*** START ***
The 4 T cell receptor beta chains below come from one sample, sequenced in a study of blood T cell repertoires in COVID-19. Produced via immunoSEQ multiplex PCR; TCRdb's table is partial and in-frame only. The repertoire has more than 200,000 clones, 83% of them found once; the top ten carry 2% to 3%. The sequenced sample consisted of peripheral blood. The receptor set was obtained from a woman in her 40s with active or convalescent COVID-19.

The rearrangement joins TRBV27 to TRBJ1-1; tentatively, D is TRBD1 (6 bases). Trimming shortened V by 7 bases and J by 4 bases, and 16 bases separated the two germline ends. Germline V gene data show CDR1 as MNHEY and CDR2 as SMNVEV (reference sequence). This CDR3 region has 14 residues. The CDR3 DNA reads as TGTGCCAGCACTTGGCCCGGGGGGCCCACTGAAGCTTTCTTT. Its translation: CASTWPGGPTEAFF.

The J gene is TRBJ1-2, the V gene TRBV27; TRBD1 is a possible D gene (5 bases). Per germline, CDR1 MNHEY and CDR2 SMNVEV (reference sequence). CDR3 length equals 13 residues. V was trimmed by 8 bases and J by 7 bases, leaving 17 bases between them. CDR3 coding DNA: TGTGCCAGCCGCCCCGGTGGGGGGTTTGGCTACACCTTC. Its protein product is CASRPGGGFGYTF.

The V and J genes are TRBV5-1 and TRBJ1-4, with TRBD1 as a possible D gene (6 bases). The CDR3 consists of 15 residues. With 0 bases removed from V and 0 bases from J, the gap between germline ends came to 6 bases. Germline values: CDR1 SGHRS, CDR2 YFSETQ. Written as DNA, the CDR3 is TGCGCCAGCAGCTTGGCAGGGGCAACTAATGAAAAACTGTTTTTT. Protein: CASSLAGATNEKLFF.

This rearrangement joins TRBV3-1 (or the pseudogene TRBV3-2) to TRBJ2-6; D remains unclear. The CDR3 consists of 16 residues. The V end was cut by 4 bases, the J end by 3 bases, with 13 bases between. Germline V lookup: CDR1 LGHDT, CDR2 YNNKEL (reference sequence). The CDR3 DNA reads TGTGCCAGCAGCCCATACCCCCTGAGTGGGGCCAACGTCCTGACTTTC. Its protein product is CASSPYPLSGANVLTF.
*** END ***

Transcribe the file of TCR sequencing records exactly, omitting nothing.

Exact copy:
The 4 T cell receptor beta chains below come from one sample, sequenced in a study of blood T cell repertoires in COVID-19. Produced via immunoSEQ multiplex PCR; TCRdb's table is partial and in-frame only. The repertoire has more than 200,000 clones, 83% of them found once; the top ten carry 2% to 3%. The sequenced sample consisted of peripheral blood. The receptor set was obtained from a woman in her 40s with active or convalescent COVID-19.

The rearrangement joins TRBV27 to TRBJ1-1; tentatively, D is TRBD1 (6 bases). Trimming shortened V by 7 bases and J by 4 bases, and 16 bases separated the two germline ends. Germline V gene data show CDR1 as MNHEY and CDR2 as SMNVEV (reference sequence). This CDR3 region has 14 residues. The CDR3 DNA reads as TGTGCCAGCACTTGGCCCGGGGGGCCCACTGAAGCTTTCTTT. Its translation: CASTWPGGPTEAFF.

The J gene is TRBJ1-2, the V gene TRBV27; TRBD1 is a possible D gene (5 bases). Per germline, CDR1 MNHEY and CDR2 SMNVEV (reference sequence). CDR3 length equals 13 residues. V was trimmed by 8 bases and J by 7 bases, leaving 17 bases between them. CDR3 coding DNA: TGTGCCAGCCGCCCCGGTGGGGGGTTTGGCTACACCTTC. Its protein product is CASRPGGGFGYTF.

The V and J genes are TRBV5-1 and TRBJ1-4, with TRBD1 as a possible D gene (6 bases). The CDR3 consists of 15 residues. With 0 bases removed from V and 0 bases from J, the gap between germline ends came to 6 bases. Germline values: CDR1 SGHRS, CDR2 YFSETQ. Written as DNA, the CDR3 is TGCGCCAGCAGCTTGGCAGGGGCAACTAATGAAAAACTGTTTTTT. Protein: CASSLAGATNEKLFF.

This rearrangement joins TRBV3-1 (or the pseudogene TRBV3-2) to TRBJ2-6; D remains unclear. The CDR3 consists of 16 residues. The V end was cut by 4 bases, the J end by 3 bases, with 13 bases between. Germline V lookup: CDR1 LGHDT, CDR2 YNNKEL (reference sequence). The CDR3 DNA reads TGTGCCAGCAGCCCATACCCCCTGAGTGGGGCCAACGTCCTGACTTTC. Its protein product is CASSPYPLSGANVLTF.